Circle of Ancient Iranian Studies
The City of
Paveh is a city
in Kermanshah Province in western Iran. It is believed that the name of
the city has something to do with the past religion of the city, namely
Zoroasterianism. The language of the people of Paveh is Hourami which is
said to be a remnant of the Pahlavi and Avesta languages. The people of Paveh
are mainly engaged in agriculture and fruit gardening. The city has many
interesting and tourist sites, including a number of caves and a fire temple.
The unrivaled staged (stair shaped) city of Paveh is located some 112 kilometers
northwest of Kermanshah. The path to this city is filled with winding and curvy
mountainous (Zagros chain) roads.
The route is filled with hills, springs and fountains, forests and farmlands
located in the foothills, etc., which is quite beautiful and invigorating. Due
to these wonderful natural sceneries as well as various caves, waterfalls and
streams, Paveh has been nicknamed the "Bakhtaran (western) Paradise".
As soon as one enters the historically ancient city of Paveh that dates back to
three thousand years ago, the person is awestruck and amazed at how the people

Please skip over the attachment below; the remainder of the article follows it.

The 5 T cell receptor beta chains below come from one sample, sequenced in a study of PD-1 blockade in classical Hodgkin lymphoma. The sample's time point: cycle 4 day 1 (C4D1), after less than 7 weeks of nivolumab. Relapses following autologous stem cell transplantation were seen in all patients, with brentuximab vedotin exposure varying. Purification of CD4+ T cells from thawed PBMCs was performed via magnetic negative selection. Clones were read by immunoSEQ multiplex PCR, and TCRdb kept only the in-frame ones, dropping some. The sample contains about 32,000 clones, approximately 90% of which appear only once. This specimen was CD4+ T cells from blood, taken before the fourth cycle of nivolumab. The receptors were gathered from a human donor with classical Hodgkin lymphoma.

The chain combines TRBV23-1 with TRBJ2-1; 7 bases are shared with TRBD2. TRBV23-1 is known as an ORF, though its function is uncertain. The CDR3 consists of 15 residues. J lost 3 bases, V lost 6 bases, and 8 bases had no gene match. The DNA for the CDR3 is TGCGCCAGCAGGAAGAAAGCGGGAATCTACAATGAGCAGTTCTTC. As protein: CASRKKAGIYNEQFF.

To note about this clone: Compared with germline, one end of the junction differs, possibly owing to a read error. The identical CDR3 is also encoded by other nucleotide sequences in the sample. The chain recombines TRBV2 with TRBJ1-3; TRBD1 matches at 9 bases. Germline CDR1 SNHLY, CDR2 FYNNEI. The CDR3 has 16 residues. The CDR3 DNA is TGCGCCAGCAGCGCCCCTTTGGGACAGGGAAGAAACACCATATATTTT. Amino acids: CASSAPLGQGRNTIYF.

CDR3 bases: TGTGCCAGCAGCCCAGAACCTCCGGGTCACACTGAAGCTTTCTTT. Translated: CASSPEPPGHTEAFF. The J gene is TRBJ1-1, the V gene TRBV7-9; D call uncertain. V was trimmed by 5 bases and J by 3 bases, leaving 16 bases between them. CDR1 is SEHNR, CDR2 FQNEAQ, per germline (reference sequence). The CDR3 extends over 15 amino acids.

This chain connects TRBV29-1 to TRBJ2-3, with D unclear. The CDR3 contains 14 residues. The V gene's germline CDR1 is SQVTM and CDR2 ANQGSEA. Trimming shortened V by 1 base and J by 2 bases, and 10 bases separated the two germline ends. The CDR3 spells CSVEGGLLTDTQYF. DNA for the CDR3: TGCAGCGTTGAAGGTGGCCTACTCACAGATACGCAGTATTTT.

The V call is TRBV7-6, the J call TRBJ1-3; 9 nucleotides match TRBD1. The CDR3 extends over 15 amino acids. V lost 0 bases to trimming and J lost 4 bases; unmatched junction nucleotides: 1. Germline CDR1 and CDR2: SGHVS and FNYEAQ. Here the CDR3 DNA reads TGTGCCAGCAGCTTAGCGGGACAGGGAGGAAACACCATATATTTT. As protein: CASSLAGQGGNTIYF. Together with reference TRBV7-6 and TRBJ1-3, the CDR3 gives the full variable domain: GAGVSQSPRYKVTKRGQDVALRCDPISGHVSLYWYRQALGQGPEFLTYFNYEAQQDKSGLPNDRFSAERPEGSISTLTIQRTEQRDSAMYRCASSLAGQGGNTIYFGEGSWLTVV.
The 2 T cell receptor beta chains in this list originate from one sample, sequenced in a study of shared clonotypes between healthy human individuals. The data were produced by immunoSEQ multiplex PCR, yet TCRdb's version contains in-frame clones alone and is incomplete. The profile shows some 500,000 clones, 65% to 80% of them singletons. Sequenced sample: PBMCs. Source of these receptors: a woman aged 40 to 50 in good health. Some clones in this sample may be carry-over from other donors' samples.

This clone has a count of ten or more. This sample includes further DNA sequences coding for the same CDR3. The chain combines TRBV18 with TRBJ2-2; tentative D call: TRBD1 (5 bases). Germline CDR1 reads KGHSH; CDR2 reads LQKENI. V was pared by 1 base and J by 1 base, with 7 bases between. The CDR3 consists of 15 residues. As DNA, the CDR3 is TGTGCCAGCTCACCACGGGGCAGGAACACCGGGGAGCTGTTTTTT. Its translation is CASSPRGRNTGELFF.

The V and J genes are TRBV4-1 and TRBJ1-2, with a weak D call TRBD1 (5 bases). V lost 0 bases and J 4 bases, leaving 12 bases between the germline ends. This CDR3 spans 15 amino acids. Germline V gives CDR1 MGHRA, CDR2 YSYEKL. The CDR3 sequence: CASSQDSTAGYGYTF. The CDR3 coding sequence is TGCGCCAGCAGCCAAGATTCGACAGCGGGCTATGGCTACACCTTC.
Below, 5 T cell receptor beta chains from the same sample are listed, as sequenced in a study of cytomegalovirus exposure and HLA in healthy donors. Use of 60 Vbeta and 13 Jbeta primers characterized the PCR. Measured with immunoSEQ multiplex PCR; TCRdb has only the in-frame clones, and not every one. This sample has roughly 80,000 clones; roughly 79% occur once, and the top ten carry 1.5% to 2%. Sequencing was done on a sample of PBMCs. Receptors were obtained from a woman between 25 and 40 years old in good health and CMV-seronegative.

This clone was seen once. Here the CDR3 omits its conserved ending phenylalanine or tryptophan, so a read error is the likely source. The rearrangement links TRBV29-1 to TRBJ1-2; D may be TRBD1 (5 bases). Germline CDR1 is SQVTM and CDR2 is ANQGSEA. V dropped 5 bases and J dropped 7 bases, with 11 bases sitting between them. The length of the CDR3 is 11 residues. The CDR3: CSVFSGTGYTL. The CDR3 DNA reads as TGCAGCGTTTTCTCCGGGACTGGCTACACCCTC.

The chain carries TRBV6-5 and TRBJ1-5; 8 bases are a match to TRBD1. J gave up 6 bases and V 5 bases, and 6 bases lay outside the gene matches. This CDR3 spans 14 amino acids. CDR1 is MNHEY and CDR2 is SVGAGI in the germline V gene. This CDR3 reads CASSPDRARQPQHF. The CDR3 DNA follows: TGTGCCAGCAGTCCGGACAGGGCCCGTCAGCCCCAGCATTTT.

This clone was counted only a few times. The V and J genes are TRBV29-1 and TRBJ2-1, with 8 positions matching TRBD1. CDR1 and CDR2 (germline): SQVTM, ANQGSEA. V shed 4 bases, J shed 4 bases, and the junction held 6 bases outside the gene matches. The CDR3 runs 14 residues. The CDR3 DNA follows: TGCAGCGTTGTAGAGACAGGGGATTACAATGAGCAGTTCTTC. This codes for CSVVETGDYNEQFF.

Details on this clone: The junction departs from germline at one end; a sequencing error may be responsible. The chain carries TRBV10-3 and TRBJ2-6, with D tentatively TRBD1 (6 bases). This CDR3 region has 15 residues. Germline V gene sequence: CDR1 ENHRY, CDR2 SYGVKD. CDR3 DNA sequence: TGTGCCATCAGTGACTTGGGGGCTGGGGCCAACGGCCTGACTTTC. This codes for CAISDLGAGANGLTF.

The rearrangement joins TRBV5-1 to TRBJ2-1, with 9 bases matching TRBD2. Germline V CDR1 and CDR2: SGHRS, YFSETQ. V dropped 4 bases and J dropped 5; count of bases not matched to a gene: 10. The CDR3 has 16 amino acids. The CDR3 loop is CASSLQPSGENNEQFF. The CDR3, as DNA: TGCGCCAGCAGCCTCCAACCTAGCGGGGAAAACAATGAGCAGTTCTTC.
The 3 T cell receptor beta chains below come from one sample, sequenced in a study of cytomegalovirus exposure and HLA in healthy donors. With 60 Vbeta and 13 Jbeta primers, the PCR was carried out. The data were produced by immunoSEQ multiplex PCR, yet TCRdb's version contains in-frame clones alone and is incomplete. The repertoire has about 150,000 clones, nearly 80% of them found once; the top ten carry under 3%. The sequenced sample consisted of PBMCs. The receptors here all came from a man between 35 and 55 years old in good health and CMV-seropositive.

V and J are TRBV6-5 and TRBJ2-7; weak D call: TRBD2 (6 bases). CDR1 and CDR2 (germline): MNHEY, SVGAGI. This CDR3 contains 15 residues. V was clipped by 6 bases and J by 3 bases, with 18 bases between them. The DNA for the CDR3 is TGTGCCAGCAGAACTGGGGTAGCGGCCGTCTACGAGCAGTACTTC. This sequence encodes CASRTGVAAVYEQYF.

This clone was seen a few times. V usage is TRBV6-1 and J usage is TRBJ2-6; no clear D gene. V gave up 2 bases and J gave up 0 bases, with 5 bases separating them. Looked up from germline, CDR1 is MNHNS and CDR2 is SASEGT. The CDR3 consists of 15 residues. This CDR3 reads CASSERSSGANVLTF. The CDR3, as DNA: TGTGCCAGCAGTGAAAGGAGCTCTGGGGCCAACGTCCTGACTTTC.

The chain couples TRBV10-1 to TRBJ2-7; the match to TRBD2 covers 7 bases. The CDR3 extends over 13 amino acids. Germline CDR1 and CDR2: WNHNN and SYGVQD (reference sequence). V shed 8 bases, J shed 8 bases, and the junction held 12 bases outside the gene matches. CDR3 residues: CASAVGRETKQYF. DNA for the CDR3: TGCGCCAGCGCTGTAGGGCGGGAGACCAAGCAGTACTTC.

who live in this area, have managed to so skillfully and orderly build their
homes in the shape of many long and wide stairs within the foothills of the
mountain. These structures have been built in such a way, that in most
instances, the roof of a house that is built in a lower altitude is actually the
patio (balcony) of the house built just a few meters above it.
Because of the similarities in the type of city construction and housing between
Paveh and the city of Massouleh in northern Iran, Paveh is also known as the
City of Thousand Maasoulehs. The thousand is meant to refer to the fact that
Paveh is many times larger than Massouleh.
As to why the city is named Paveh, there are a number of tales and stories.
However, the probable accurate account is that the city's name is inspired by
the Zoroaster religion. The evidence pointing to this fact is that the second
largest Zoroaster fire-temple is located in this city.
Moreover, Pierre Shaliar, one of the most distinguished, eminent and virtuous